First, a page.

“I felt everything,” she said, “from the cleanest and most crystalline intellectual affinity to the most transporting frightening physical throb.” One night, she disrobed before him and revealed the tassel, which she had attached to her hair in precisely the manner described in her great-grandfather’s book. She passed a blissful month with Bill, but at the conclusion of that time, he told her that he had met someone else. She despaired. She considered ending her life. Instead, she committed a kind of symbolic suicide, casting the pubic tassel into the river. That was eighteen months before she met me. Now that the two of us were together, she wanted to retrieve the tassel and try again. “Just because I have not yet lived up to my great-grandfather’s ideals does not mean that I should stop trying,” she said. Then she said, “Here is the spot.” We were on a bridge that spanned the Gowanus Canal. She went to a nearby tree and broke off a branch, scratching her hand in the process. “A small amount of pain is a small price to pay for what we are about to see,” she said. Then she walked down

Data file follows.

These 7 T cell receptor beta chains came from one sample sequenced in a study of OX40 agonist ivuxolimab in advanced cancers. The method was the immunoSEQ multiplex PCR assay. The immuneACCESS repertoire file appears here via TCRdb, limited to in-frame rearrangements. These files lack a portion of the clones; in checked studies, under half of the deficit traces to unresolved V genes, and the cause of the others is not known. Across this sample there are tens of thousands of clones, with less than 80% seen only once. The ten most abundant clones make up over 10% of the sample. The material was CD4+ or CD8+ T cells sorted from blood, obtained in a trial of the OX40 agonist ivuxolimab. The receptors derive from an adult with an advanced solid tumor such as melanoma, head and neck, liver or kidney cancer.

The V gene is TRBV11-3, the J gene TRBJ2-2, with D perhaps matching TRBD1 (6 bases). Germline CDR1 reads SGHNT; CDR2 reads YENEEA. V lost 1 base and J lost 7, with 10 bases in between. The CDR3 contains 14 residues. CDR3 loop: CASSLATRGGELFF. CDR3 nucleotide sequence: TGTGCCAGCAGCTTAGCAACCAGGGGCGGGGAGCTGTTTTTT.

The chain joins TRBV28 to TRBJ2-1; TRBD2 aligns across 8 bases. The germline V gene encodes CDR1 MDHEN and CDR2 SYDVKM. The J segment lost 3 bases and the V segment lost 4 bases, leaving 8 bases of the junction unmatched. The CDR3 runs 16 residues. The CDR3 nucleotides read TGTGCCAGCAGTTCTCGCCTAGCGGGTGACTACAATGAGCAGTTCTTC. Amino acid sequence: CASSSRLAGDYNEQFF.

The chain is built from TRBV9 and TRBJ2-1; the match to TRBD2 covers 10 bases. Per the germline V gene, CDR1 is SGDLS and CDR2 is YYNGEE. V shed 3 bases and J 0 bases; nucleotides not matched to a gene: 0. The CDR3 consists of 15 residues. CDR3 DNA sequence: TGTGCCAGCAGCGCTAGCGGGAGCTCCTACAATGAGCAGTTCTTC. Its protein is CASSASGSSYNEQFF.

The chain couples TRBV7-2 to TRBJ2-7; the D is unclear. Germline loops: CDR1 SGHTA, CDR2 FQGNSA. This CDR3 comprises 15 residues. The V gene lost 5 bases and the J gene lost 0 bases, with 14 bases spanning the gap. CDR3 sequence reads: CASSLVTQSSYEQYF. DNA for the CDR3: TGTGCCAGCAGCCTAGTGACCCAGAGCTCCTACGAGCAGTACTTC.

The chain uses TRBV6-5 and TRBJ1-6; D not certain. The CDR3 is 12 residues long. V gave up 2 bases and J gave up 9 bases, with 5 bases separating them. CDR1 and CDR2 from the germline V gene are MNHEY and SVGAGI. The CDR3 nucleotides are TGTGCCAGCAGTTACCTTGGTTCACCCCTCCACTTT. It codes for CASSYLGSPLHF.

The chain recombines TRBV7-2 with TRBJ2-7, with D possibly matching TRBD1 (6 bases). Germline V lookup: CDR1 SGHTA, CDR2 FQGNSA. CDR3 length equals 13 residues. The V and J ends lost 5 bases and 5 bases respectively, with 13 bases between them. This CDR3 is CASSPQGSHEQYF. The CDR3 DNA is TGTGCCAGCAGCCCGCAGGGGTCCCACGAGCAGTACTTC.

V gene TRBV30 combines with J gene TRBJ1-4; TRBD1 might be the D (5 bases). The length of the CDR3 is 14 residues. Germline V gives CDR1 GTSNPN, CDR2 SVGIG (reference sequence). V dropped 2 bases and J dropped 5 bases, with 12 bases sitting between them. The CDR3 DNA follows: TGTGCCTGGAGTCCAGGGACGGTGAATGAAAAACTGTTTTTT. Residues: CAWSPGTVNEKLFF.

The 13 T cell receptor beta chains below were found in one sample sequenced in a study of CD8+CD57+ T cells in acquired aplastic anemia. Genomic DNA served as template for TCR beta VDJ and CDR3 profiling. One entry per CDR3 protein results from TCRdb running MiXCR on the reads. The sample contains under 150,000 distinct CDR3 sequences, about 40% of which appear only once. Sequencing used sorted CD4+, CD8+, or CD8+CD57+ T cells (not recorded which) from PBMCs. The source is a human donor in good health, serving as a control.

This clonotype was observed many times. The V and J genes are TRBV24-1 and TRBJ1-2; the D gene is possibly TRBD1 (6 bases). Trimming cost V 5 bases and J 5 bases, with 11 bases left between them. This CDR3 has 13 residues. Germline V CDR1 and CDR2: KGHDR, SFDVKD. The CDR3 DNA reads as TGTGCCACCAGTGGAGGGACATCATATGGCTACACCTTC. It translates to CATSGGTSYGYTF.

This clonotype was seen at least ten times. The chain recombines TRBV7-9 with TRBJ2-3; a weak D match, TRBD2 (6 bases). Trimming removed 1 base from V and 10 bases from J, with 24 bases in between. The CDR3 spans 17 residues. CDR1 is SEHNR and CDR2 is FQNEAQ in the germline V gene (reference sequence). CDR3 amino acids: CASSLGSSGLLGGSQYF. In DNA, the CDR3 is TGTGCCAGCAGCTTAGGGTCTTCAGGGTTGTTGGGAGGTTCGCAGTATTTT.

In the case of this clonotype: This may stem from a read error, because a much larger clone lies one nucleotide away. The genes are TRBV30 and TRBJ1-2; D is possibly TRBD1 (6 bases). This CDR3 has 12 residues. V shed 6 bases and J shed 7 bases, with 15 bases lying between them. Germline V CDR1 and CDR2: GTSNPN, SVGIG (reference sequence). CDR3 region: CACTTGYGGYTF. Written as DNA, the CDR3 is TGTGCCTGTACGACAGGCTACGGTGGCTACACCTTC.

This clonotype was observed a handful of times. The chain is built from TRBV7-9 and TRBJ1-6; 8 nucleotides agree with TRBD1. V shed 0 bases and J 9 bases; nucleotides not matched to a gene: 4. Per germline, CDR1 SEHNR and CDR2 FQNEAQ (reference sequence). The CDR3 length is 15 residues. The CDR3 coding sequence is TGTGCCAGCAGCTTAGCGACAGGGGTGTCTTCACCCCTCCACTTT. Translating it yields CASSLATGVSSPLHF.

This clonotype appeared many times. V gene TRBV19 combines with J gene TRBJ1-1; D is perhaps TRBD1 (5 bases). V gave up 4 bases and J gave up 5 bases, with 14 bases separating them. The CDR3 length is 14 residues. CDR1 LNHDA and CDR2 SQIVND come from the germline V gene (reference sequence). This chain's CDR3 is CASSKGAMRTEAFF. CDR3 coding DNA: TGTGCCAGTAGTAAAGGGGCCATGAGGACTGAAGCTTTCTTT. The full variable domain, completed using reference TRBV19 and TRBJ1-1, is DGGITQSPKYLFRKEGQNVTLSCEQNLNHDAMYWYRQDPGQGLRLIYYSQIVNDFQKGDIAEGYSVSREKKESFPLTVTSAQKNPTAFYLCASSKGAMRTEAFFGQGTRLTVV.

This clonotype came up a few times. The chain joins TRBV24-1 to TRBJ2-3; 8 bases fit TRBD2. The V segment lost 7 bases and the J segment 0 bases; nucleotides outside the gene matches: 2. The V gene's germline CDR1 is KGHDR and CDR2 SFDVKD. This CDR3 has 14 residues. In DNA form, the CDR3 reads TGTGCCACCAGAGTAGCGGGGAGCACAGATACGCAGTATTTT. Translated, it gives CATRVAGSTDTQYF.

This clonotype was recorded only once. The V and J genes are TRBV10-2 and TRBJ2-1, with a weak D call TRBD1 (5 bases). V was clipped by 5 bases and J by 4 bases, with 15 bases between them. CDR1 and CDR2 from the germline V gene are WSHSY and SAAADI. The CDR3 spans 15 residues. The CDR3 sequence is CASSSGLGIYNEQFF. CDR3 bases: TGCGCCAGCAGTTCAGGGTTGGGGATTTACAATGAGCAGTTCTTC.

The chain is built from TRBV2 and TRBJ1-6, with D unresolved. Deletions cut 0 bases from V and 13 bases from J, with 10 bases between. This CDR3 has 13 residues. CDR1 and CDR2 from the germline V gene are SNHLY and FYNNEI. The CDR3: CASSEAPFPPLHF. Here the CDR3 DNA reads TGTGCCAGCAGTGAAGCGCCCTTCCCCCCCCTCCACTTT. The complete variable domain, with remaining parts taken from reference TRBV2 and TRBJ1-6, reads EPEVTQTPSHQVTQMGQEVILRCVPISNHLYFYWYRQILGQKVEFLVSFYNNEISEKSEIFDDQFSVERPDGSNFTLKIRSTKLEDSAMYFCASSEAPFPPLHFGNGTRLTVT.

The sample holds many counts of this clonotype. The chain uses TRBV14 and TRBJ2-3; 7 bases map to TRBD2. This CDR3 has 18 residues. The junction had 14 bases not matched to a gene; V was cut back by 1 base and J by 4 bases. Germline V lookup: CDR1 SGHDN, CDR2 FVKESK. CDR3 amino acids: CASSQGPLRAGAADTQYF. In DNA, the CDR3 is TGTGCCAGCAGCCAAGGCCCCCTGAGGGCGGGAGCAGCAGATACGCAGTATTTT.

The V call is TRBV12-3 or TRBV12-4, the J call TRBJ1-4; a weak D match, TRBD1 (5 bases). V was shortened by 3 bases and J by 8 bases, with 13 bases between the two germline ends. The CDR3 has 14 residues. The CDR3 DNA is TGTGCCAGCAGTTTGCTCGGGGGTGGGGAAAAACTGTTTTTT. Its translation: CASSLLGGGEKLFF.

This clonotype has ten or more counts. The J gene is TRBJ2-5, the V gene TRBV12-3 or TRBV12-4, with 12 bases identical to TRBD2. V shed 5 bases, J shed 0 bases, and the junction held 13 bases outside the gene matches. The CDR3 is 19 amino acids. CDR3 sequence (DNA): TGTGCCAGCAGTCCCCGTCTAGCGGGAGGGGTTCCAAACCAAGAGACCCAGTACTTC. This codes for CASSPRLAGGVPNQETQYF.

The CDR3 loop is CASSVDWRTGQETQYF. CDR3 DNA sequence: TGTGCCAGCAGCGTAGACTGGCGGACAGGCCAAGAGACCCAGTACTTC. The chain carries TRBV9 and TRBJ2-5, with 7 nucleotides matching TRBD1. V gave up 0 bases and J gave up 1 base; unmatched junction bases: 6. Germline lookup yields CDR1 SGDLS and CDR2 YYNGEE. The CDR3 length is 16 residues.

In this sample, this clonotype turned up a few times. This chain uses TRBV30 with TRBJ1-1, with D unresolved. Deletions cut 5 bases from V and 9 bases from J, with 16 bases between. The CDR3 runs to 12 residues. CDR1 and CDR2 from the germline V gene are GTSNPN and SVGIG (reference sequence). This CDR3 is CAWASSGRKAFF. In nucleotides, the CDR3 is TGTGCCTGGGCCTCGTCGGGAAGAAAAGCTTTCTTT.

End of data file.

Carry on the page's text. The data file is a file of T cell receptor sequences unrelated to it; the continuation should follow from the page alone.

to the water’s edge and stepped over a short aluminum railing, pointing at it and laughing as she went (her message, I assume, was that it was manufactured by my father’s company, and I admit that it could have been, though I did not check). She knelt down and sunk the branch into the canal to its hilt. Her hand almost touched the surface. She wiggled it around against the edge of the wall and then withdrew it with a happy cry. On the end hung the tassel. “Come here,” she said. I went down to the edge to meet her. She dried the tassel on the hem of her dress. On the way home, she stayed a few steps of me again; the boots went quickly on the sidewalk. When we were inside the apartment, she lifted her dress entirely, revealing that it was the only garment she was wearing. Again, a mind as dirty as a riverbed. She quickly fastened the tassel to herself. “Come here,” she said. I did. “Hold it in your hand,” she said. I did. The tassel oozed through my fingers. She frowned and quickly untied it from herself. “Look,” she said. I did. The white material, the kaolin covering that had been immersed in canal water, had come into contact with the scratch she had received from the branch, and it was having an immediate and visible effect, shrinking the scratch away to nearly nothing. She quickly saved the rest of the kaolin, which was softened nearly to a lotion, in a bag, which she put inside a jar. The effect of the canal water was not uniform: while it had jellied the kaolin, it had brittled the strings, which snapped in half. Pamela threw away the rest of the tassel. That evening, we repeated our performance of the previous night. When we were finished with our carnal exertions, she got up out of bed—again, wearing only her new black leather boots—and went to get the jar containing the kaolin. She set it on her bedside table and scrutinized it. Now it was no longer a jelly, but something even less solid. She inspected the contents with a magnifying glass. She held it up to the light. She dipped the end of a cotton swab into the jar. When she applied the tip of the swab to a blemish on the back of her hand, the mark vanished immediately. “Somehow, this substance has acquired healing powers,” she said. I did not understand how this was possible, and said so. “You know how it goes,” she said. “Liquefied by science.”